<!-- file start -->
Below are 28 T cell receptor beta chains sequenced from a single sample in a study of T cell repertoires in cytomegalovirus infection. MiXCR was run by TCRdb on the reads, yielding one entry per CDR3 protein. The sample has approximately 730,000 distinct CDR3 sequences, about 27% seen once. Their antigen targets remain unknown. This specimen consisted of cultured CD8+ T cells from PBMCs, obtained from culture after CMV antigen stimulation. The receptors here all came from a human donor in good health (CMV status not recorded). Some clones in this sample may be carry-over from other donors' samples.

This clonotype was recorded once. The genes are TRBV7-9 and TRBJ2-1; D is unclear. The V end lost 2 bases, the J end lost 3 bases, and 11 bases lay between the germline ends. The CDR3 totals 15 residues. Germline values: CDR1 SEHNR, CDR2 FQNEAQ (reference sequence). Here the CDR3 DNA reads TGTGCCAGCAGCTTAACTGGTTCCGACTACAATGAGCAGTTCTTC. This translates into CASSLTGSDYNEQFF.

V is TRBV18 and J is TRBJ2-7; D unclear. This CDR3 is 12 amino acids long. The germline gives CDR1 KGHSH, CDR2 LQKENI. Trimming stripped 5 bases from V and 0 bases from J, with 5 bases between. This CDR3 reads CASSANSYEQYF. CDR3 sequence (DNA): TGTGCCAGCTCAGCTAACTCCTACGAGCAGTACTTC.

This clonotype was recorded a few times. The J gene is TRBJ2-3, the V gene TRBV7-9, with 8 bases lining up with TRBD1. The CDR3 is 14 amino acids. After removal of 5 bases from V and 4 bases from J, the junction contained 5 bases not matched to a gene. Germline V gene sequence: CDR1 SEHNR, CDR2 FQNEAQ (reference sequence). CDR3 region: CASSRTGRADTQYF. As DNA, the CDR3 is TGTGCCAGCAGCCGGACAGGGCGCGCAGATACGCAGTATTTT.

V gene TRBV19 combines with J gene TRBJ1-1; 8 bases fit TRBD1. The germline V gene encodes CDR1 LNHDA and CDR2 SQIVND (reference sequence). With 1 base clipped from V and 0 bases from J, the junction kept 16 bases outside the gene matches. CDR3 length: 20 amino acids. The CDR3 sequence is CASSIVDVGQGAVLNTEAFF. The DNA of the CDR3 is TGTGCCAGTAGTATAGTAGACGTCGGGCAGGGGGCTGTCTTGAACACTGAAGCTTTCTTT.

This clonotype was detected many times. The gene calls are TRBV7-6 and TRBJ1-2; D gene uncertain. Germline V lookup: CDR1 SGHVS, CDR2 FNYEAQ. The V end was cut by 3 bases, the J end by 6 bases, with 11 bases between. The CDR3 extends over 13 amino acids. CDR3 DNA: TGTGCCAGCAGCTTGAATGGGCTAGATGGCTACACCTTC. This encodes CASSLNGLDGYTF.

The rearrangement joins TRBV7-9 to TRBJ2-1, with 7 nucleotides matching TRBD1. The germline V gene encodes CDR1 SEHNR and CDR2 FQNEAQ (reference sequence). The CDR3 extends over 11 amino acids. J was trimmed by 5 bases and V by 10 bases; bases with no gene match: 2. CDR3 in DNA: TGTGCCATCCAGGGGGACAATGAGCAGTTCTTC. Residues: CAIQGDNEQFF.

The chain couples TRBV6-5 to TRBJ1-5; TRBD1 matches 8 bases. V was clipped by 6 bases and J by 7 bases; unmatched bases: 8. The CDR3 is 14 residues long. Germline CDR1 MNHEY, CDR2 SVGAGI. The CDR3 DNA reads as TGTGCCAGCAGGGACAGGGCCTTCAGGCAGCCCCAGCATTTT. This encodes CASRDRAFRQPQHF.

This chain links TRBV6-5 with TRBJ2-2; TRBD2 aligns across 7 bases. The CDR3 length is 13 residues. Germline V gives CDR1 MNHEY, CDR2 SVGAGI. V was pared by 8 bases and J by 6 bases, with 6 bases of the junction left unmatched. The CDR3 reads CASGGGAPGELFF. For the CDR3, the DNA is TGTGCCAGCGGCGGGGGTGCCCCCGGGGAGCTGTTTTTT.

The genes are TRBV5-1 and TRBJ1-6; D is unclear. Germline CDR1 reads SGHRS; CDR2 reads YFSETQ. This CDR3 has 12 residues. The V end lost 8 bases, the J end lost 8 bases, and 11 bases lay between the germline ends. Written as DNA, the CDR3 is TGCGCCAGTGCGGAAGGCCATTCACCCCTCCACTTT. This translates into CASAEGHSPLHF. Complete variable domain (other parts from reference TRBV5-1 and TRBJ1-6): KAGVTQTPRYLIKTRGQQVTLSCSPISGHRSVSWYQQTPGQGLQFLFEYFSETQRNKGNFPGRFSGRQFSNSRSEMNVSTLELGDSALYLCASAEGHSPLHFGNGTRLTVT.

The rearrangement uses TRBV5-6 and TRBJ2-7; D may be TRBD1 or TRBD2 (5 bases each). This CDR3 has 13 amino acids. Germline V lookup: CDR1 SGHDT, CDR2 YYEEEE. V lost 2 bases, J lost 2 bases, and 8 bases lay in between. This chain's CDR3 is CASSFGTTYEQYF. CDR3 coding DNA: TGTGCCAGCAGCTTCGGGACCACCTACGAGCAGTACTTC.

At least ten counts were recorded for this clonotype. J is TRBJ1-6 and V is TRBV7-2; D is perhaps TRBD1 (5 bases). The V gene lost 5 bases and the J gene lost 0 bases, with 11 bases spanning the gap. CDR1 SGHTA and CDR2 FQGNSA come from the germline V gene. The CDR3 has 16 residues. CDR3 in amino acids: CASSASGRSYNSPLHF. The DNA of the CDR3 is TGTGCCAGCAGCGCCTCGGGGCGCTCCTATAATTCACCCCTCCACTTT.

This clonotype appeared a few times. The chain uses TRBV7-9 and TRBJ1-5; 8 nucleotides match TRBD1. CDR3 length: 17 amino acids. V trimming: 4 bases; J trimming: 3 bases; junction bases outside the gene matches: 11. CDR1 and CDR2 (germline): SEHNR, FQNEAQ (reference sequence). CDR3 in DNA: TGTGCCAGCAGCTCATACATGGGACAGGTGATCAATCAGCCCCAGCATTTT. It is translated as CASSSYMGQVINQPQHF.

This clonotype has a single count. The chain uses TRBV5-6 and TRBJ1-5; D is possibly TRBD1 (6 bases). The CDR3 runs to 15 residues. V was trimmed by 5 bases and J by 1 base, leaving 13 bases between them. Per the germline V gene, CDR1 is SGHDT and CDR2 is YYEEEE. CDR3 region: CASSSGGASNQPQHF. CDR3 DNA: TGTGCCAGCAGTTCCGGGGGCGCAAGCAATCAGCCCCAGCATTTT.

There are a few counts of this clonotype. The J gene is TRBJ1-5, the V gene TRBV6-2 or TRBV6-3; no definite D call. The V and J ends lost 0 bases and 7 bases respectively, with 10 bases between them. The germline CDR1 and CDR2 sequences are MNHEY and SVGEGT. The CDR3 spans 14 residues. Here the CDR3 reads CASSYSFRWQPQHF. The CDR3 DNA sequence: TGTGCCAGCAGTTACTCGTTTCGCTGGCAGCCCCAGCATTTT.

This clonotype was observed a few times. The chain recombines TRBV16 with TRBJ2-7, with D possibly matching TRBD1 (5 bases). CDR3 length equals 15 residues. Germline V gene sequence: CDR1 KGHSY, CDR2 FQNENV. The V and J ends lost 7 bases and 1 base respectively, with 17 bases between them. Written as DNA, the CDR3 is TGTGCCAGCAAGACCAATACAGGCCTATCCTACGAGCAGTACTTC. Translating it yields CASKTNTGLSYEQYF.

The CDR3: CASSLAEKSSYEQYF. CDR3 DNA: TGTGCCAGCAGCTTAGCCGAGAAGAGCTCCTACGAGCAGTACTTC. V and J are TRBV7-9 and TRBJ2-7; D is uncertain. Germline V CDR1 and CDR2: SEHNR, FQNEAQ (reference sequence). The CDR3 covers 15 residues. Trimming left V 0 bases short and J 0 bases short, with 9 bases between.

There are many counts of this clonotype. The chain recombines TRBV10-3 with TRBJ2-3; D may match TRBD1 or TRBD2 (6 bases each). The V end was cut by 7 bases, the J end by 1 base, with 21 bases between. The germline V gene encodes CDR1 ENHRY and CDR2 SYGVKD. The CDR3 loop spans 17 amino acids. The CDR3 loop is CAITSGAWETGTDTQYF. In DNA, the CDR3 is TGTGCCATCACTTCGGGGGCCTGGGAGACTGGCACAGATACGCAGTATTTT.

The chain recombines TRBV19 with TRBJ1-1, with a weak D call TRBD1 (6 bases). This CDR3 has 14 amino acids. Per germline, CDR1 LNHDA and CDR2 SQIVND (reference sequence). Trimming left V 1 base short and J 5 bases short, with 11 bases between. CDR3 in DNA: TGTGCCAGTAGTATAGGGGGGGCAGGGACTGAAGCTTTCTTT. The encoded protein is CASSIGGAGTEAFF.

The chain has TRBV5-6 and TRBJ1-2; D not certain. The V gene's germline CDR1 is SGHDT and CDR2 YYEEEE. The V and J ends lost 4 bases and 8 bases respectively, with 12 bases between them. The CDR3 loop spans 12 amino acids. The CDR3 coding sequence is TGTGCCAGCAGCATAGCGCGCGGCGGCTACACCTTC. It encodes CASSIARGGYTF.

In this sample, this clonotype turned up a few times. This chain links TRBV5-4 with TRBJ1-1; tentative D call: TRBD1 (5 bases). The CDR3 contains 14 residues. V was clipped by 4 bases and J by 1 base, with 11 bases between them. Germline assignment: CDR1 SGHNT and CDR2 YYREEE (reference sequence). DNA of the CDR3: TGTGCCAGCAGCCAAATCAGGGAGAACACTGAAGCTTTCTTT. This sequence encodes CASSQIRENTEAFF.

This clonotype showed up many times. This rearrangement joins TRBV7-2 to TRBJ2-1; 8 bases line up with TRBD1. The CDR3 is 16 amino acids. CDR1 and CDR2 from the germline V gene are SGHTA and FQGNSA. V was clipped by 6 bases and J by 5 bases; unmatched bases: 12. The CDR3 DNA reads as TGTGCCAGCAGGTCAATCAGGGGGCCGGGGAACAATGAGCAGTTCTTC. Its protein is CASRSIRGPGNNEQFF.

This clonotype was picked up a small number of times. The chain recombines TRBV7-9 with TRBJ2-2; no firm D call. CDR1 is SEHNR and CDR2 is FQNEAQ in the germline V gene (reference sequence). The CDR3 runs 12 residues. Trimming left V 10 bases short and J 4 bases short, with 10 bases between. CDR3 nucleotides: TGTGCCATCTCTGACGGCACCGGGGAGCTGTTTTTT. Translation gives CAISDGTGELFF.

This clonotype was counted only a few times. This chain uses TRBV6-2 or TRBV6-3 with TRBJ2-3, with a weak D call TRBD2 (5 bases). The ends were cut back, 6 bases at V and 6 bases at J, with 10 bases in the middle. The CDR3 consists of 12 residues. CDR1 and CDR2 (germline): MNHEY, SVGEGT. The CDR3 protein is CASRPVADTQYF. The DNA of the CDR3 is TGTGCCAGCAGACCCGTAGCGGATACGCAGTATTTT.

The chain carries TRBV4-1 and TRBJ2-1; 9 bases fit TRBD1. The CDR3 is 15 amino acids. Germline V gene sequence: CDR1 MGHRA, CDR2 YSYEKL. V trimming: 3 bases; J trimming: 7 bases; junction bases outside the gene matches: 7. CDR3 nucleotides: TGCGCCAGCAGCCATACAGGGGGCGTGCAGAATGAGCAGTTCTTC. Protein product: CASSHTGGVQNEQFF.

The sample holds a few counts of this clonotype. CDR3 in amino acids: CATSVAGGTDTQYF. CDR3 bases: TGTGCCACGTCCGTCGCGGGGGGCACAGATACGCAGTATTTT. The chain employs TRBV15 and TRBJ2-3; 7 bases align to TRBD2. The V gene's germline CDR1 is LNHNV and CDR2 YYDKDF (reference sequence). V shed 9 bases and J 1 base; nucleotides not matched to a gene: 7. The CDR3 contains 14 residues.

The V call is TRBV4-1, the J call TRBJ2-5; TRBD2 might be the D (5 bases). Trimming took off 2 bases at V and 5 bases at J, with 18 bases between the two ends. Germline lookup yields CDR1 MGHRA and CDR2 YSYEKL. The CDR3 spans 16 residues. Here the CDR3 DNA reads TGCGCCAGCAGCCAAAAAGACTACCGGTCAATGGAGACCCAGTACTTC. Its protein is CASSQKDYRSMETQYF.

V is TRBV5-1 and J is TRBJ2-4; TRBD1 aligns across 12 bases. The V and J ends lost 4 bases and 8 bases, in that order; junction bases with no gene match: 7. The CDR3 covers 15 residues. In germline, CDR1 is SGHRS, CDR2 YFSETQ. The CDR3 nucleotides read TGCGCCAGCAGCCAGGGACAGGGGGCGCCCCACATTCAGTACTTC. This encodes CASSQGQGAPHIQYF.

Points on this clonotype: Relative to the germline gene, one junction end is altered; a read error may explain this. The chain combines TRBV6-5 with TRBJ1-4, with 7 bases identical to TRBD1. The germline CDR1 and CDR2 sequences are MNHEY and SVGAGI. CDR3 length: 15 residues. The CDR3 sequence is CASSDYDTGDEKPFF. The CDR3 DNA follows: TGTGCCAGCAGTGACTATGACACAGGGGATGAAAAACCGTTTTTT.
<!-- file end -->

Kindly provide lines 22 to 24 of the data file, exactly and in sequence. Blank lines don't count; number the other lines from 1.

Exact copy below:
This clonotype showed up many times. This rearrangement joins TRBV7-2 to TRBJ2-1; 8 bases line up with TRBD1. The CDR3 is 16 amino acids. CDR1 and CDR2 from the germline V gene are SGHTA and FQGNSA. V was clipped by 6 bases and J by 5 bases; unmatched bases: 12. The CDR3 DNA reads as TGTGCCAGCAGGTCAATCAGGGGGCCGGGGAACAATGAGCAGTTCTTC. Its protein is CASRSIRGPGNNEQFF.

This clonotype was picked up a small number of times. The chain recombines TRBV7-9 with TRBJ2-2; no firm D call. CDR1 is SEHNR and CDR2 is FQNEAQ in the germline V gene (reference sequence). The CDR3 runs 12 residues. Trimming left V 10 bases short and J 4 bases short, with 10 bases between. CDR3 nucleotides: TGTGCCATCTCTGACGGCACCGGGGAGCTGTTTTTT. Translation gives CAISDGTGELFF.

This clonotype was counted only a few times. This chain uses TRBV6-2 or TRBV6-3 with TRBJ2-3, with a weak D call TRBD2 (5 bases). The ends were cut back, 6 bases at V and 6 bases at J, with 10 bases in the middle. The CDR3 consists of 12 residues. CDR1 and CDR2 (germline): MNHEY, SVGEGT. The CDR3 protein is CASRPVADTQYF. The DNA of the CDR3 is TGTGCCAGCAGACCCGTAGCGGATACGCAGTATTTT.